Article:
PowerShell Function: Validate Subnet Mask

This is a function I wrote couple of days ago for the Windows Build Scripts which I blogged yesterday. I think it is pretty cool so I’d like to blog this function individually:


It checks the following:

  • – if subnet mask is in numeric and consists 4 sections separated by “.”
  • – If each section is ranged between 0 and 255
  • – convert it to binary format and make sure it is a valid subnet mask (first part consists all “1”s and second part consists all “0”s).

So here’s the usage:


This function can be downloaded HERE

One comment

  1. If you use the parameter validation options in PowerShell, and appropriate object types, you can skip writing a lot of code to check the parameters by hand.
    The validation options will reject invalid input before it even reaches the body of the script.
    By using the System.Net.IPAddress type, you gain the handy feature of getting the individual bytes for free. And because they are bytes, you dont have to check if they are between 0 and 255.

    Below is a change version of your code. It’s not a 1 on 1 replacement, because it raises an error on invalid IP-adresses, instead of returning false.

    Function ValidateSubnetMask ([ValidateScript({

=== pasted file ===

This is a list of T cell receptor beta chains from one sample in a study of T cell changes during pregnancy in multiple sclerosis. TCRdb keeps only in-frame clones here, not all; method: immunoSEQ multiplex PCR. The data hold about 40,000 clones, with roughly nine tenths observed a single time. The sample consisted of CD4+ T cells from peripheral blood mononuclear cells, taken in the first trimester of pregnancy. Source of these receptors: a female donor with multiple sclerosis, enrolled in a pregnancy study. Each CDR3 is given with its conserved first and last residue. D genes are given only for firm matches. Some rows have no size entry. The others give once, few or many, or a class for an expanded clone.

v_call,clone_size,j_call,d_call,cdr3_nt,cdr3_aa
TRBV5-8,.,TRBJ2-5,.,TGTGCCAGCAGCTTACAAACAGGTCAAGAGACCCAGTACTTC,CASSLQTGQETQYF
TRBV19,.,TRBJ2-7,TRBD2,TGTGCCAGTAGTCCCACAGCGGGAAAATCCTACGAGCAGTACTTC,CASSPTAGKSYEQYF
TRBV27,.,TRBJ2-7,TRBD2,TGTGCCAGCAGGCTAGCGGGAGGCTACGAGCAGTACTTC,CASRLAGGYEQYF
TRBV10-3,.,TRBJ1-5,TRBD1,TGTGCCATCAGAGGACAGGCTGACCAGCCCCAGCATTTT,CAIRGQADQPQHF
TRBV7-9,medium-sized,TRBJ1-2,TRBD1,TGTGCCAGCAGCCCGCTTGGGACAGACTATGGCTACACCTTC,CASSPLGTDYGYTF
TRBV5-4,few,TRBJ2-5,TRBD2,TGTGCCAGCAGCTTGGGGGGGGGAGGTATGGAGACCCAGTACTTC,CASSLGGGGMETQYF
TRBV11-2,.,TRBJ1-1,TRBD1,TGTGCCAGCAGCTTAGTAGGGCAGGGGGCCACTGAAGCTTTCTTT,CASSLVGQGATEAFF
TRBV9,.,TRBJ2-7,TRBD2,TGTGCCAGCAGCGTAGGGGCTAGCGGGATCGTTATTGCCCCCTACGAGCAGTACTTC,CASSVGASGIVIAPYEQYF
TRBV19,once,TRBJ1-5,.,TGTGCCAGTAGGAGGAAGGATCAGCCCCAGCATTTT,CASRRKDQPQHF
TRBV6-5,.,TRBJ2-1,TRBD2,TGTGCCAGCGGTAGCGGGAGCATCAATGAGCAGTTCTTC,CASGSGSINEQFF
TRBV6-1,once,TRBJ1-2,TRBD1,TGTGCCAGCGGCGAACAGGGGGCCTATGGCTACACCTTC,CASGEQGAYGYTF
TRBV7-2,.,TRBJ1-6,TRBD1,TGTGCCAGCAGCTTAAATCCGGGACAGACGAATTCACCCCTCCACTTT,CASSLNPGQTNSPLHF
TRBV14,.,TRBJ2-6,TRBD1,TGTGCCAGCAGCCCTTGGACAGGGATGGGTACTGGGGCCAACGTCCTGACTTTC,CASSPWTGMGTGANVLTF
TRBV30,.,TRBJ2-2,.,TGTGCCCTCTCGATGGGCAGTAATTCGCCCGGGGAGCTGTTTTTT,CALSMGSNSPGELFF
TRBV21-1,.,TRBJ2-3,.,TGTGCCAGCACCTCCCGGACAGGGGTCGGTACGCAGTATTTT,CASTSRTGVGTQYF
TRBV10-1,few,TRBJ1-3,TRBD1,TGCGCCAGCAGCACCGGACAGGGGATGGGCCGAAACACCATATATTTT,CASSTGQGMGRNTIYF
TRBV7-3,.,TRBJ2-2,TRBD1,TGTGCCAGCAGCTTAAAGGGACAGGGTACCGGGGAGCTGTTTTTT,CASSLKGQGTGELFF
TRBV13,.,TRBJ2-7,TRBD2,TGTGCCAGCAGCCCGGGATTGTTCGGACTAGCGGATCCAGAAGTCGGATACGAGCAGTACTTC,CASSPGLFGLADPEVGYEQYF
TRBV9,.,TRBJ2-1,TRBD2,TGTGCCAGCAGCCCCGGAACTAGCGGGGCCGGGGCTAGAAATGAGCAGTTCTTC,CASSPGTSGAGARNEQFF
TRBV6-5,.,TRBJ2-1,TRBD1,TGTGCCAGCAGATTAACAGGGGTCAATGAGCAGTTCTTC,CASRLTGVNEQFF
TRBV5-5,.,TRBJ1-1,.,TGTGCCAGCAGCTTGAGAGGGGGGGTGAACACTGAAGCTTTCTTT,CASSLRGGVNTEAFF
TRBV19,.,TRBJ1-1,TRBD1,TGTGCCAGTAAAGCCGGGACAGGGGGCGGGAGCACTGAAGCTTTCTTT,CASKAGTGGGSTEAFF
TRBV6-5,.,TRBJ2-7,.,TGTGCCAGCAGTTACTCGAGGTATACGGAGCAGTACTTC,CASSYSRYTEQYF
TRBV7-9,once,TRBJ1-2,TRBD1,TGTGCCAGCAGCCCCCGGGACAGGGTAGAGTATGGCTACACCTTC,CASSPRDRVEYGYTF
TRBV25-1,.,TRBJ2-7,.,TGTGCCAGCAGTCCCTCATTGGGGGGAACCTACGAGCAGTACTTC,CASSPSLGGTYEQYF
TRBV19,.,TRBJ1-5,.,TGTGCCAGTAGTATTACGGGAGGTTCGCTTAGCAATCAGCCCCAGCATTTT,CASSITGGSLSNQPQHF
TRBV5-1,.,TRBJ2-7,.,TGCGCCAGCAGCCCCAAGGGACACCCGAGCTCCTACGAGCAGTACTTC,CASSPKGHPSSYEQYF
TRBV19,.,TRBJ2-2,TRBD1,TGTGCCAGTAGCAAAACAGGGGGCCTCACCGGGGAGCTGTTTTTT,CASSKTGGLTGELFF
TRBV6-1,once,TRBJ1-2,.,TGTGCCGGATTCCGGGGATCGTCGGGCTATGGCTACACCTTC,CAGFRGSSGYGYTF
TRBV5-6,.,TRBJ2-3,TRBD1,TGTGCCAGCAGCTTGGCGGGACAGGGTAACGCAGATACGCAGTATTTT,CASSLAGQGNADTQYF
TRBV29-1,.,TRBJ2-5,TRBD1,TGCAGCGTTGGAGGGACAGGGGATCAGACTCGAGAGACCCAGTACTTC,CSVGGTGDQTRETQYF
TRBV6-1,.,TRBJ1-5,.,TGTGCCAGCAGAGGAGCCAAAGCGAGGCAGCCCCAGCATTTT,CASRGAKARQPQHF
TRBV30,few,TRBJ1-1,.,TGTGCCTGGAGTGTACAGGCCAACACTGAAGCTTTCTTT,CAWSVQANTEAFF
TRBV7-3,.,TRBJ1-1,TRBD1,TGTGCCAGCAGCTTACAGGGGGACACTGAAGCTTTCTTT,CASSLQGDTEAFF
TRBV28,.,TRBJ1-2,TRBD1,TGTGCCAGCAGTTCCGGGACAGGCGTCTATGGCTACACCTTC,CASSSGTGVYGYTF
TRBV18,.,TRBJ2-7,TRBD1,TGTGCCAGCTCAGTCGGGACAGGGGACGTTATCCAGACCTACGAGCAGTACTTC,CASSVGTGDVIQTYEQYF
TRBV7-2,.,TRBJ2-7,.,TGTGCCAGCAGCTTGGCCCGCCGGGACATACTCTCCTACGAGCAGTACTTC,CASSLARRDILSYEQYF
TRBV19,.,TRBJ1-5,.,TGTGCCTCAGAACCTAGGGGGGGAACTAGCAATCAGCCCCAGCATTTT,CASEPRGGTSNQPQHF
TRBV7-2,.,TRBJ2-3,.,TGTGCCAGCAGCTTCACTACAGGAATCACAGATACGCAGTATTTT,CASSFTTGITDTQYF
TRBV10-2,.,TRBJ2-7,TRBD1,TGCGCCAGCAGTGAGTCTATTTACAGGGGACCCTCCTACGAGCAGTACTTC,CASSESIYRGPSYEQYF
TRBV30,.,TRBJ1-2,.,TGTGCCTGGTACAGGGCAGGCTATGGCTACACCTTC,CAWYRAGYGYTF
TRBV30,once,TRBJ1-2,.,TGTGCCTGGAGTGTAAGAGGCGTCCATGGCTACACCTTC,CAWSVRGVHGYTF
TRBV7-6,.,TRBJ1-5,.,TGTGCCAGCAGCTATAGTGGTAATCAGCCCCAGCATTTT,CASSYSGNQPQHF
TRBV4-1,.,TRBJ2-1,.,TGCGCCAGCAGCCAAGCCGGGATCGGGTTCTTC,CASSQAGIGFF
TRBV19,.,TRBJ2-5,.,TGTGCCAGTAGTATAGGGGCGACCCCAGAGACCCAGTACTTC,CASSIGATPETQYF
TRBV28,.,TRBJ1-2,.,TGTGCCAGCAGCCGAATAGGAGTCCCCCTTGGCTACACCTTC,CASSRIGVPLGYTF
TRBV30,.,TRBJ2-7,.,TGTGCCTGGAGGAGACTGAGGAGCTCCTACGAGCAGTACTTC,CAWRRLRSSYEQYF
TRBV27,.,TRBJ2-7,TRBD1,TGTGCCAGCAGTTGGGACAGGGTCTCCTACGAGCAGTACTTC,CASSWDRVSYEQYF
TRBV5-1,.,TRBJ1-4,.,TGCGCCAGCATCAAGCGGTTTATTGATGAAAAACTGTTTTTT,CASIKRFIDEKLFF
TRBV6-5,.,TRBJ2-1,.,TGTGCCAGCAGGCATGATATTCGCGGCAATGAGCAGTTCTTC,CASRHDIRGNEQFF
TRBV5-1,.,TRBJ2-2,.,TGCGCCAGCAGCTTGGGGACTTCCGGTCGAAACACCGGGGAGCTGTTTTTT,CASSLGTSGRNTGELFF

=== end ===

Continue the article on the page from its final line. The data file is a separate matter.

#Sanity check because ([system.net.IPAddress]”192.168.1″).ToString() ==>
    If ($_ -match [IPAddress]$_) {
    } else {
    Throw “Cannot convert value `”$_`” to type `”System.Net.IPAddress`”. Error: `”An invalid IP address was specified.`””
    #Check for IPV4 address
    If ([System.Net.IPAddress]$strSubnetMask.AddressFamily -ne ‘InterNetwork’) {Return $False}
    #Make sure it is actually a subnet mask when converted into binary format
    foreach ($item in ([System.Net.IPAddress]$strSubnetMask).GetAddressBytes())
    $binary = [System.Convert]::ToString($item,2).PadLeft(8,”0″)
    $strFullBinary = $strFullBinary+$binary
    If ($strFullBinary.Contains(“01”)) {Return $false}
    # next line can be removed if and are considered valid.
    If (($strFullBinary -Split “10”).Count -ne 2) {Return $false}

    Return $True

    Also found another approach on the internet, but this one gives and as valid.

    function Test-IPv4MaskString {

    [String] $MaskString
    $validBytes = ‘0|128|192|224|240|248|252|254|255’
    $maskPattern = (‘^((({0})\.0\.0\.0)|’ -f $validBytes) +
    (‘(255\.({0})\.0\.0)|’ -f $validBytes) +
    (‘(255\.255\.({0})\.0)|’ -f $validBytes) +
    (‘(255\.255\.255\.({0})))$’ -f $validBytes)
    $MaskString -match $maskPattern

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